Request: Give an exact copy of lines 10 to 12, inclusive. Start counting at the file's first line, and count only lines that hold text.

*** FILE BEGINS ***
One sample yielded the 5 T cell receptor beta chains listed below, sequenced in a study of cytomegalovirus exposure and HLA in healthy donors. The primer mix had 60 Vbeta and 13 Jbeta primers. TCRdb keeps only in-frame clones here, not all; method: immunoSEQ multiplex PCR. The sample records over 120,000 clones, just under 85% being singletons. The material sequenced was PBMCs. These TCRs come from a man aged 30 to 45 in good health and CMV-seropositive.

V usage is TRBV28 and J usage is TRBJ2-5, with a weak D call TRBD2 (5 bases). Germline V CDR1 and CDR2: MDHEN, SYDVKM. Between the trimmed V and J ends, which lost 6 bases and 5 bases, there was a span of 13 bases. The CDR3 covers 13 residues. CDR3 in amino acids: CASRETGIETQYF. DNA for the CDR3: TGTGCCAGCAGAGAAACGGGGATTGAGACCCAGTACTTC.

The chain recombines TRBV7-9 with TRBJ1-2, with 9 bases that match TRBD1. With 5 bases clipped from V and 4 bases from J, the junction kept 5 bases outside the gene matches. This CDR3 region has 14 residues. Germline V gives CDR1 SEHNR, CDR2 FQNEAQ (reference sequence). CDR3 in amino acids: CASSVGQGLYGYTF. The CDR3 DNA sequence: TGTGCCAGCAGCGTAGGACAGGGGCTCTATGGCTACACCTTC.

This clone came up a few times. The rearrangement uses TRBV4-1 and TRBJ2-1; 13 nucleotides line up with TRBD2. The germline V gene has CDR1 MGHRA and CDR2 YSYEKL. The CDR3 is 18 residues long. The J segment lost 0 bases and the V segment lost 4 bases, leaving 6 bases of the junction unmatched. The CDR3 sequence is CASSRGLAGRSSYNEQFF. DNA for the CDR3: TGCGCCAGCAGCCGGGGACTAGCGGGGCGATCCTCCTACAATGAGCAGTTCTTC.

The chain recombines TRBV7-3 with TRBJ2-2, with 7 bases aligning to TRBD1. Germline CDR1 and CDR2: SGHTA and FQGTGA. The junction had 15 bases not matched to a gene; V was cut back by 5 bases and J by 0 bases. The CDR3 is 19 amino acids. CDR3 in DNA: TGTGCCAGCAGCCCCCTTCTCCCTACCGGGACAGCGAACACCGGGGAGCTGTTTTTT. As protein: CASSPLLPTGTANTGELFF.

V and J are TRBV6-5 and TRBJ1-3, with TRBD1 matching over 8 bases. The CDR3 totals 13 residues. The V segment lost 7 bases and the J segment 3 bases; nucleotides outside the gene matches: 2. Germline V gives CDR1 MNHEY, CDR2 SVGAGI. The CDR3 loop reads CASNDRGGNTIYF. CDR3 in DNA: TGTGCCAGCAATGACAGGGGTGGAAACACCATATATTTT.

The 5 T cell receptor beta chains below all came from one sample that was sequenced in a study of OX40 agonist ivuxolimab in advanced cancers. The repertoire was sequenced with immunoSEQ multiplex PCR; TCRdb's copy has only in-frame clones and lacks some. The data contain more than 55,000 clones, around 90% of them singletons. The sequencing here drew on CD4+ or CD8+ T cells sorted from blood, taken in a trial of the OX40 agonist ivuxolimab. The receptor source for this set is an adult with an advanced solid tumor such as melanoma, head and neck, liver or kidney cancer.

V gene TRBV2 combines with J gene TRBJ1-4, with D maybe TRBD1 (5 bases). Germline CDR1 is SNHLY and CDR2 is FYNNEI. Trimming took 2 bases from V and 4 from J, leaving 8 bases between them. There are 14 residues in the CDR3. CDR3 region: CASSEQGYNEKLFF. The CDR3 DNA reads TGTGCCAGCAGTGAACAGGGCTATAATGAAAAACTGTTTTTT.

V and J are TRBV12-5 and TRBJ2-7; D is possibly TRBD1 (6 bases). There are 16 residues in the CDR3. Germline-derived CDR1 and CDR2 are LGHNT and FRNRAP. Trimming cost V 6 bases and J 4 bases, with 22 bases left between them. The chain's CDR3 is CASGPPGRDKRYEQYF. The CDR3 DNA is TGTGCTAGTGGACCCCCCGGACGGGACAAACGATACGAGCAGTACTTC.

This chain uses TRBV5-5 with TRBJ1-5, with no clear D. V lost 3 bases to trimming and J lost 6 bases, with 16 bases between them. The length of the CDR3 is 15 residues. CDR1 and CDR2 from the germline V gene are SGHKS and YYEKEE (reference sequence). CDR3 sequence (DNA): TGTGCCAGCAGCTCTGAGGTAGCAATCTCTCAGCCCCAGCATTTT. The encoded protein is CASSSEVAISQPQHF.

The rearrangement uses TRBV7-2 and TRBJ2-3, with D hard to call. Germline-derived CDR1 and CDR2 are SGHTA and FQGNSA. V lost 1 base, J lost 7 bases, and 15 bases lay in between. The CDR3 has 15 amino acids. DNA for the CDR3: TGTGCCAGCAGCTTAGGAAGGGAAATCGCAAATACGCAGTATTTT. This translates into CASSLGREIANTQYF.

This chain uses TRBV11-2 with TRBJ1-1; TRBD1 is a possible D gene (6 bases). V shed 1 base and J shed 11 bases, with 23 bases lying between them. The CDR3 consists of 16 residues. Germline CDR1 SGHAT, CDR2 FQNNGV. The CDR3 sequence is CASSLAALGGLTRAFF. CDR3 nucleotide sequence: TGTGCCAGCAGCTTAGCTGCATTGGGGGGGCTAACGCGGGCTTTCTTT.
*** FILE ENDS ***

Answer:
This chain uses TRBV5-5 with TRBJ1-5, with no clear D. V lost 3 bases to trimming and J lost 6 bases, with 16 bases between them. The length of the CDR3 is 15 residues. CDR1 and CDR2 from the germline V gene are SGHKS and YYEKEE (reference sequence). CDR3 sequence (DNA): TGTGCCAGCAGCTCTGAGGTAGCAATCTCTCAGCCCCAGCATTTT. The encoded protein is CASSSEVAISQPQHF.

The rearrangement uses TRBV7-2 and TRBJ2-3, with D hard to call. Germline-derived CDR1 and CDR2 are SGHTA and FQGNSA. V lost 1 base, J lost 7 bases, and 15 bases lay in between. The CDR3 has 15 amino acids. DNA for the CDR3: TGTGCCAGCAGCTTAGGAAGGGAAATCGCAAATACGCAGTATTTT. This translates into CASSLGREIANTQYF.

This chain uses TRBV11-2 with TRBJ1-1; TRBD1 is a possible D gene (6 bases). V shed 1 base and J shed 11 bases, with 23 bases lying between them. The CDR3 consists of 16 residues. Germline CDR1 SGHAT, CDR2 FQNNGV. The CDR3 sequence is CASSLAALGGLTRAFF. CDR3 nucleotide sequence: TGTGCCAGCAGCTTAGCTGCATTGGGGGGGCTAACGCGGGCTTTCTTT.